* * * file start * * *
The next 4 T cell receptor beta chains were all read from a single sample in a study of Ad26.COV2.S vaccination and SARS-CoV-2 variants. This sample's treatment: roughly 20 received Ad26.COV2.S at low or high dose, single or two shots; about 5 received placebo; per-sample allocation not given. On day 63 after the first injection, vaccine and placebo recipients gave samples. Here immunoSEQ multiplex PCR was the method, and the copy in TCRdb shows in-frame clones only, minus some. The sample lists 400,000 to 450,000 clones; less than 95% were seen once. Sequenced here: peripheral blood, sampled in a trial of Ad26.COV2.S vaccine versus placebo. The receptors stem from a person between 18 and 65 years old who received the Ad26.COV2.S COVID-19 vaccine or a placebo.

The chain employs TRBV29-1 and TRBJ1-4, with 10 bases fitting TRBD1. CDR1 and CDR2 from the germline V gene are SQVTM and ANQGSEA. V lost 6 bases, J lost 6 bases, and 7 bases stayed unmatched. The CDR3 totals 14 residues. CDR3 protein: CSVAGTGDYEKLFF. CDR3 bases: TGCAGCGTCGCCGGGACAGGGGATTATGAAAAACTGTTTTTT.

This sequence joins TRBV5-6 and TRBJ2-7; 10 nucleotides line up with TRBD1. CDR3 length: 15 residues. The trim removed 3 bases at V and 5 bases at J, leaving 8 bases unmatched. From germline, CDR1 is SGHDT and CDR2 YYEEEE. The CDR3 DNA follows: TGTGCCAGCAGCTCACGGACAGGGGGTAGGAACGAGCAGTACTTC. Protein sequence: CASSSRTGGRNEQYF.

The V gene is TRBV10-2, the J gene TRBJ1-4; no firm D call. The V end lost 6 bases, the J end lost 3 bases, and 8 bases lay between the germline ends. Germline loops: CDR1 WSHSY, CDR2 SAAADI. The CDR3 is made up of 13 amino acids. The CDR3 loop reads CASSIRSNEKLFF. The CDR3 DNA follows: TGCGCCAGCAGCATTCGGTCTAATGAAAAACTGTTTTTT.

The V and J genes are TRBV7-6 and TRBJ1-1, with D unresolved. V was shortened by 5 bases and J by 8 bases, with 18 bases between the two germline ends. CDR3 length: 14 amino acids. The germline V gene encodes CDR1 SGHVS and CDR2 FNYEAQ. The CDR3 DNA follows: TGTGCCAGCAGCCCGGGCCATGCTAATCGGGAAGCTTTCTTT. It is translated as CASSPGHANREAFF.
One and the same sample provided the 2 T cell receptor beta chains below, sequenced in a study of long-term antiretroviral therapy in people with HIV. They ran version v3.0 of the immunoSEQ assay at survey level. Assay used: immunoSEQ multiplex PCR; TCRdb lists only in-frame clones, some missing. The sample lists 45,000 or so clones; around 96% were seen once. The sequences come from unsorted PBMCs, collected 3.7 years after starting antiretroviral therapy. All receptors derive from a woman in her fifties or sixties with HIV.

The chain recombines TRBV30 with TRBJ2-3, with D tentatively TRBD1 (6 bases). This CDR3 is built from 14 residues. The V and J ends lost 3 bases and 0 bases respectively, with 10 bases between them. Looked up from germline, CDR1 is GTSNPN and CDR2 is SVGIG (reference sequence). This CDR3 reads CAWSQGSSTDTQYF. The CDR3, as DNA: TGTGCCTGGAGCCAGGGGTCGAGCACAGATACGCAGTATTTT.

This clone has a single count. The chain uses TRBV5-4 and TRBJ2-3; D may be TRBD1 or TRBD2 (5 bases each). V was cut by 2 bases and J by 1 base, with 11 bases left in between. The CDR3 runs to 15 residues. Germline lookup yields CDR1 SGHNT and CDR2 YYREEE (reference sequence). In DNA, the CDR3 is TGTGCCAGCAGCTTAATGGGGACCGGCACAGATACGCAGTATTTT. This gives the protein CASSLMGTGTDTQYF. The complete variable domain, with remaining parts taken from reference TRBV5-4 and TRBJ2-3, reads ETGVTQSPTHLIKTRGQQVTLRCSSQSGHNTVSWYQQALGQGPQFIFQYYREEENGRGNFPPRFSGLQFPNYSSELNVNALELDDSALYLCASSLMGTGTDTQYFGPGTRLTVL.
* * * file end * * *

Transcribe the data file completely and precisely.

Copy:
The next 4 T cell receptor beta chains were all read from a single sample in a study of Ad26.COV2.S vaccination and SARS-CoV-2 variants. This sample's treatment: roughly 20 received Ad26.COV2.S at low or high dose, single or two shots; about 5 received placebo; per-sample allocation not given. On day 63 after the first injection, vaccine and placebo recipients gave samples. Here immunoSEQ multiplex PCR was the method, and the copy in TCRdb shows in-frame clones only, minus some. The sample lists 400,000 to 450,000 clones; less than 95% were seen once. Sequenced here: peripheral blood, sampled in a trial of Ad26.COV2.S vaccine versus placebo. The receptors stem from a person between 18 and 65 years old who received the Ad26.COV2.S COVID-19 vaccine or a placebo.

The chain employs TRBV29-1 and TRBJ1-4, with 10 bases fitting TRBD1. CDR1 and CDR2 from the germline V gene are SQVTM and ANQGSEA. V lost 6 bases, J lost 6 bases, and 7 bases stayed unmatched. The CDR3 totals 14 residues. CDR3 protein: CSVAGTGDYEKLFF. CDR3 bases: TGCAGCGTCGCCGGGACAGGGGATTATGAAAAACTGTTTTTT.

This sequence joins TRBV5-6 and TRBJ2-7; 10 nucleotides line up with TRBD1. CDR3 length: 15 residues. The trim removed 3 bases at V and 5 bases at J, leaving 8 bases unmatched. From germline, CDR1 is SGHDT and CDR2 YYEEEE. The CDR3 DNA follows: TGTGCCAGCAGCTCACGGACAGGGGGTAGGAACGAGCAGTACTTC. Protein sequence: CASSSRTGGRNEQYF.

The V gene is TRBV10-2, the J gene TRBJ1-4; no firm D call. The V end lost 6 bases, the J end lost 3 bases, and 8 bases lay between the germline ends. Germline loops: CDR1 WSHSY, CDR2 SAAADI. The CDR3 is made up of 13 amino acids. The CDR3 loop reads CASSIRSNEKLFF. The CDR3 DNA follows: TGCGCCAGCAGCATTCGGTCTAATGAAAAACTGTTTTTT.

The V and J genes are TRBV7-6 and TRBJ1-1, with D unresolved. V was shortened by 5 bases and J by 8 bases, with 18 bases between the two germline ends. CDR3 length: 14 amino acids. The germline V gene encodes CDR1 SGHVS and CDR2 FNYEAQ. The CDR3 DNA follows: TGTGCCAGCAGCCCGGGCCATGCTAATCGGGAAGCTTTCTTT. It is translated as CASSPGHANREAFF.
One and the same sample provided the 2 T cell receptor beta chains below, sequenced in a study of long-term antiretroviral therapy in people with HIV. They ran version v3.0 of the immunoSEQ assay at survey level. Assay used: immunoSEQ multiplex PCR; TCRdb lists only in-frame clones, some missing. The sample lists 45,000 or so clones; around 96% were seen once. The sequences come from unsorted PBMCs, collected 3.7 years after starting antiretroviral therapy. All receptors derive from a woman in her fifties or sixties with HIV.

The chain recombines TRBV30 with TRBJ2-3, with D tentatively TRBD1 (6 bases). This CDR3 is built from 14 residues. The V and J ends lost 3 bases and 0 bases respectively, with 10 bases between them. Looked up from germline, CDR1 is GTSNPN and CDR2 is SVGIG (reference sequence). This CDR3 reads CAWSQGSSTDTQYF. The CDR3, as DNA: TGTGCCTGGAGCCAGGGGTCGAGCACAGATACGCAGTATTTT.

This clone has a single count. The chain uses TRBV5-4 and TRBJ2-3; D may be TRBD1 or TRBD2 (5 bases each). V was cut by 2 bases and J by 1 base, with 11 bases left in between. The CDR3 runs to 15 residues. Germline lookup yields CDR1 SGHNT and CDR2 YYREEE (reference sequence). In DNA, the CDR3 is TGTGCCAGCAGCTTAATGGGGACCGGCACAGATACGCAGTATTTT. This gives the protein CASSLMGTGTDTQYF. The complete variable domain, with remaining parts taken from reference TRBV5-4 and TRBJ2-3, reads ETGVTQSPTHLIKTRGQQVTLRCSSQSGHNTVSWYQQALGQGPQFIFQYYREEENGRGNFPPRFSGLQFPNYSSELNVNALELDDSALYLCASSLMGTGTDTQYFGPGTRLTVL.